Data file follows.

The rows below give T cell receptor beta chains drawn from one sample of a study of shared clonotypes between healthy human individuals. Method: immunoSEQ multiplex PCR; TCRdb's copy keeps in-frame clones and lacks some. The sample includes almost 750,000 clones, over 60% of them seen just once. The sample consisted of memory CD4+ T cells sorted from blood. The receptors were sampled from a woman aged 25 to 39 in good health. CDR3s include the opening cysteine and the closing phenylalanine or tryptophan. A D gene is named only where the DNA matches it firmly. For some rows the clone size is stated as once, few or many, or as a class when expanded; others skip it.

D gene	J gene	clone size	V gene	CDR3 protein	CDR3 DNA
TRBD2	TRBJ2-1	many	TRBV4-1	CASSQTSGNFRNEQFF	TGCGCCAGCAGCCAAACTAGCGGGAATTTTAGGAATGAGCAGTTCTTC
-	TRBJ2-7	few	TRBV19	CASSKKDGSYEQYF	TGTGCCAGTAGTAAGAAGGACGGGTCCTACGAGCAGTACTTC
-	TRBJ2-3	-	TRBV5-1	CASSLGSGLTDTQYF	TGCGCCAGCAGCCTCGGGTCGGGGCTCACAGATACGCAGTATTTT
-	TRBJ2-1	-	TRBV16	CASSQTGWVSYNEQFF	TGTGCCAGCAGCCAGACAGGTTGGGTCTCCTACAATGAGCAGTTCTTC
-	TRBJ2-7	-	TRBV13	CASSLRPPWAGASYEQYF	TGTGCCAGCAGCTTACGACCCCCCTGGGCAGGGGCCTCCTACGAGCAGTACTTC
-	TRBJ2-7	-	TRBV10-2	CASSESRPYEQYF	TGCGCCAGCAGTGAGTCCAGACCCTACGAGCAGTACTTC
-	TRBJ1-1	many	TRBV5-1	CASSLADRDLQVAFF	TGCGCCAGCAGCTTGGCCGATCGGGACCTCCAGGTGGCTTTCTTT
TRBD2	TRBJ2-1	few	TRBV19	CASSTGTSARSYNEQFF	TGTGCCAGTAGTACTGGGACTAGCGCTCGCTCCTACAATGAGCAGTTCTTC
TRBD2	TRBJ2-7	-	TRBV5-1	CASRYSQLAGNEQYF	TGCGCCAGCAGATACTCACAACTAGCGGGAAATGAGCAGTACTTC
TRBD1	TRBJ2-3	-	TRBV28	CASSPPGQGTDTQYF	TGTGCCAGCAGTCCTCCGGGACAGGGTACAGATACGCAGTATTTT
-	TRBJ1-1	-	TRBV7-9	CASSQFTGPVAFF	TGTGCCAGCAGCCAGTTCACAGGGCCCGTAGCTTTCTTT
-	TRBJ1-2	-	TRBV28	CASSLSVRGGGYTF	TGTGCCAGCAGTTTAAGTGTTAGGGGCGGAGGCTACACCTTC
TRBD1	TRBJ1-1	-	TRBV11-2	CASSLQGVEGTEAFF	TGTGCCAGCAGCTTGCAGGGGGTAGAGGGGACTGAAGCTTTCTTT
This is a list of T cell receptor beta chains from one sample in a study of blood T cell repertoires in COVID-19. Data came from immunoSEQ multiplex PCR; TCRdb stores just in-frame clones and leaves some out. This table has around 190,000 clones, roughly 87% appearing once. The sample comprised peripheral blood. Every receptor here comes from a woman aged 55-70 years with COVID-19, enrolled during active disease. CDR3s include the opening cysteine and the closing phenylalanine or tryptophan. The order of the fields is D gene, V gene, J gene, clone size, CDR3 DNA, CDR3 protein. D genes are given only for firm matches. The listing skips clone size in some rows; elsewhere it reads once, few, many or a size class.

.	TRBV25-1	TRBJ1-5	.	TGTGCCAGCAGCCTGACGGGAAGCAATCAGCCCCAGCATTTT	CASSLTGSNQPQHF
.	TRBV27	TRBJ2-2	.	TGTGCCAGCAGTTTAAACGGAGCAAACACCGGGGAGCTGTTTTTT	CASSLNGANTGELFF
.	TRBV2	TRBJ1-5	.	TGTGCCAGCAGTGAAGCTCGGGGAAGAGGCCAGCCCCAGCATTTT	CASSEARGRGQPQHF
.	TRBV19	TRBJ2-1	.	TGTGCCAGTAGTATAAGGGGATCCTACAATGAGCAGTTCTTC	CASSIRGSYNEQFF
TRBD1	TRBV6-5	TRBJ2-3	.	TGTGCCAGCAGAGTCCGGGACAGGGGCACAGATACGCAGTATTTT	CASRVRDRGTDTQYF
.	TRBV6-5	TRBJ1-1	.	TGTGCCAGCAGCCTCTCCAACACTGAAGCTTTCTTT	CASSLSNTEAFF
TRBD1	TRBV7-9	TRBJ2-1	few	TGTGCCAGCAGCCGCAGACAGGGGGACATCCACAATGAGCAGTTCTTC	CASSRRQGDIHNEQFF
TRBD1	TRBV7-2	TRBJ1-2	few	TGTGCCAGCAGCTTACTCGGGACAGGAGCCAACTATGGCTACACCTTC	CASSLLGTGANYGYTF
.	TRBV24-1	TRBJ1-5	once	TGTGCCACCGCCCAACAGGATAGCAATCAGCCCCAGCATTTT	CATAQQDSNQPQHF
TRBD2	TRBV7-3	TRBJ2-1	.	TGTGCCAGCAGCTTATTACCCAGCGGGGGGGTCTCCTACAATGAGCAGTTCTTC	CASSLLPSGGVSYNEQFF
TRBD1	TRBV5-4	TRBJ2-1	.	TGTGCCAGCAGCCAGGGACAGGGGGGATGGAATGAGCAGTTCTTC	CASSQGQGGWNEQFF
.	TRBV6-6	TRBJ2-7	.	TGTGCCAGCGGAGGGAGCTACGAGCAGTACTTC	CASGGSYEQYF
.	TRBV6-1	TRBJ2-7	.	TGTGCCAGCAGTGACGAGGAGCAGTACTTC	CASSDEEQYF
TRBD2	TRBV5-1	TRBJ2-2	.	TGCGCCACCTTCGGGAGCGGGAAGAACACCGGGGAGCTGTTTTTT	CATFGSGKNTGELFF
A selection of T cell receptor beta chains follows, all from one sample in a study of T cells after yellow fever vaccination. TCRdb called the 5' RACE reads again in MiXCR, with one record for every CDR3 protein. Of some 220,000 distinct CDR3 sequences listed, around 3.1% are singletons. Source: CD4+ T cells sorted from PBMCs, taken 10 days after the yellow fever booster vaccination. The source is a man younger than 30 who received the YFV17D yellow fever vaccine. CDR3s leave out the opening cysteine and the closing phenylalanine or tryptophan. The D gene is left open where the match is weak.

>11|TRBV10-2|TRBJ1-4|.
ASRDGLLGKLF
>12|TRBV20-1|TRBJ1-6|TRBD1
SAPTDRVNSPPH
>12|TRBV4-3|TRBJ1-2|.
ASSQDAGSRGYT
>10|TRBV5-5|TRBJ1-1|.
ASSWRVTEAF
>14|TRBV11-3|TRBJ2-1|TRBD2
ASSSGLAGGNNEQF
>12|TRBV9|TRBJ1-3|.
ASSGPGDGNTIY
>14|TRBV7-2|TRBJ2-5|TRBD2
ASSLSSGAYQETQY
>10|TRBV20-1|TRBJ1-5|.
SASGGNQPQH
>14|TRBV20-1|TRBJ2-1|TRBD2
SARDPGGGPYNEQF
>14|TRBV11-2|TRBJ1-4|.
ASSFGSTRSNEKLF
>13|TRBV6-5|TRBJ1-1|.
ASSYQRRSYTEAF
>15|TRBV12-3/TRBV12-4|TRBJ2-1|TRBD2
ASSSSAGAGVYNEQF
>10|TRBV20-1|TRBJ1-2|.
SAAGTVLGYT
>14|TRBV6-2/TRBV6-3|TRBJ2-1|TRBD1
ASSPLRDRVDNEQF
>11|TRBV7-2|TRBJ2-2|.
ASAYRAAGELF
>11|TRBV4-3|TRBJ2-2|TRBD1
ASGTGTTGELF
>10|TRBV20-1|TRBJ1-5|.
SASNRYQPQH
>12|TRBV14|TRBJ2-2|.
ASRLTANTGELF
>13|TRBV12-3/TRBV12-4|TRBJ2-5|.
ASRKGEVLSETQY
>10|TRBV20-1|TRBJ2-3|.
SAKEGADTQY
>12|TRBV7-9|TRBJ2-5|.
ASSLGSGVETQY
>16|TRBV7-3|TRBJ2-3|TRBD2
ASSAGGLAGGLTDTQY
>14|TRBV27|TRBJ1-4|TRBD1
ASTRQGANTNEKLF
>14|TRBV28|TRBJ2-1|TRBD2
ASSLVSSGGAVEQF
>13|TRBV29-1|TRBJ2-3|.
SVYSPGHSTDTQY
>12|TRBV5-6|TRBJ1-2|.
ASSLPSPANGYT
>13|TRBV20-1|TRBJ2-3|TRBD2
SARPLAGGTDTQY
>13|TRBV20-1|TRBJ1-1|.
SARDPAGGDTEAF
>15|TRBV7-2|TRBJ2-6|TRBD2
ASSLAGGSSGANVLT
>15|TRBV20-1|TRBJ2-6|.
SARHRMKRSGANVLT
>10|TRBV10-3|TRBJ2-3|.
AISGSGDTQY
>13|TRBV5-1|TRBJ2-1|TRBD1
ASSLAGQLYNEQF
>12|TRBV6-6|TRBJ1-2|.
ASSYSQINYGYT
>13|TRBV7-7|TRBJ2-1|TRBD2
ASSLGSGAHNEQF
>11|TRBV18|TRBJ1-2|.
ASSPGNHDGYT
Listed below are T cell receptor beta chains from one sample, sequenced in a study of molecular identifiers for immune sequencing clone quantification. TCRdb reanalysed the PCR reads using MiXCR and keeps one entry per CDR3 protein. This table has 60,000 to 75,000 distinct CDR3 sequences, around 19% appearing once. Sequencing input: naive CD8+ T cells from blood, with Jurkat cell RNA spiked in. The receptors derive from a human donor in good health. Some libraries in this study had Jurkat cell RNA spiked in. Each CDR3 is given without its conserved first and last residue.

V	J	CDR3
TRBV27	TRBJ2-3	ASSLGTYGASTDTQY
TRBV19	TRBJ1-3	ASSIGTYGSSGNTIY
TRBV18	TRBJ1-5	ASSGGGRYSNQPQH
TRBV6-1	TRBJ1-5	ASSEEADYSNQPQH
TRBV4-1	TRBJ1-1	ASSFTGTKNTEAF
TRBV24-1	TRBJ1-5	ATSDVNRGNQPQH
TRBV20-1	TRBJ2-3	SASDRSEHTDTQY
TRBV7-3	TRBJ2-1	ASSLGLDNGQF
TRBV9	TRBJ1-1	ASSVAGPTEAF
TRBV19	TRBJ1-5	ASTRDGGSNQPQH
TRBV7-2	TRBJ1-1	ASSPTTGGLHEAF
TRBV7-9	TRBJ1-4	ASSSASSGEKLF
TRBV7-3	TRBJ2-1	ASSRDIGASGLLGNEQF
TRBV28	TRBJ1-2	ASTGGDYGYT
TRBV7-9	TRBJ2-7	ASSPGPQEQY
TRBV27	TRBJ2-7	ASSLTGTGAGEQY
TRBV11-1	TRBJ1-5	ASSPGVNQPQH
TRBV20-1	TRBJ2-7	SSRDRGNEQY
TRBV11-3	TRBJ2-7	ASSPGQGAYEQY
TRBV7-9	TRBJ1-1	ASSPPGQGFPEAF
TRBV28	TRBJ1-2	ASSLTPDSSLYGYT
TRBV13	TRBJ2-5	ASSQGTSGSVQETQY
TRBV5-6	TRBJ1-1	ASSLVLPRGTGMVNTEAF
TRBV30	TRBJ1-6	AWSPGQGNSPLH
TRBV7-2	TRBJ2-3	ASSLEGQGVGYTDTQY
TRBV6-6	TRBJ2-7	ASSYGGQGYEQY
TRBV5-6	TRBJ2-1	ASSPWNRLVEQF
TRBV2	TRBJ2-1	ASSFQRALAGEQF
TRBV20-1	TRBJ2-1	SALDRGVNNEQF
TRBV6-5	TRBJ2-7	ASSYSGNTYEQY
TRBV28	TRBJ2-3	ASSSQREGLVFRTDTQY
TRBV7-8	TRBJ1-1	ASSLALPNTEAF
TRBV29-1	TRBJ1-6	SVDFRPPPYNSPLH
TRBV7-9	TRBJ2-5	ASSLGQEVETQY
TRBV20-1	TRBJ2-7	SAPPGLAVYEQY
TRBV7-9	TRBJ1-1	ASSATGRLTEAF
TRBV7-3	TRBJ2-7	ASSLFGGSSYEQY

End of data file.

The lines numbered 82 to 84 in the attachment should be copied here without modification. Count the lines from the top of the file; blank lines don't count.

>12|TRBV5-6|TRBJ1-2|.
ASSLPSPANGYT
>13|TRBV20-1|TRBJ2-3|TRBD2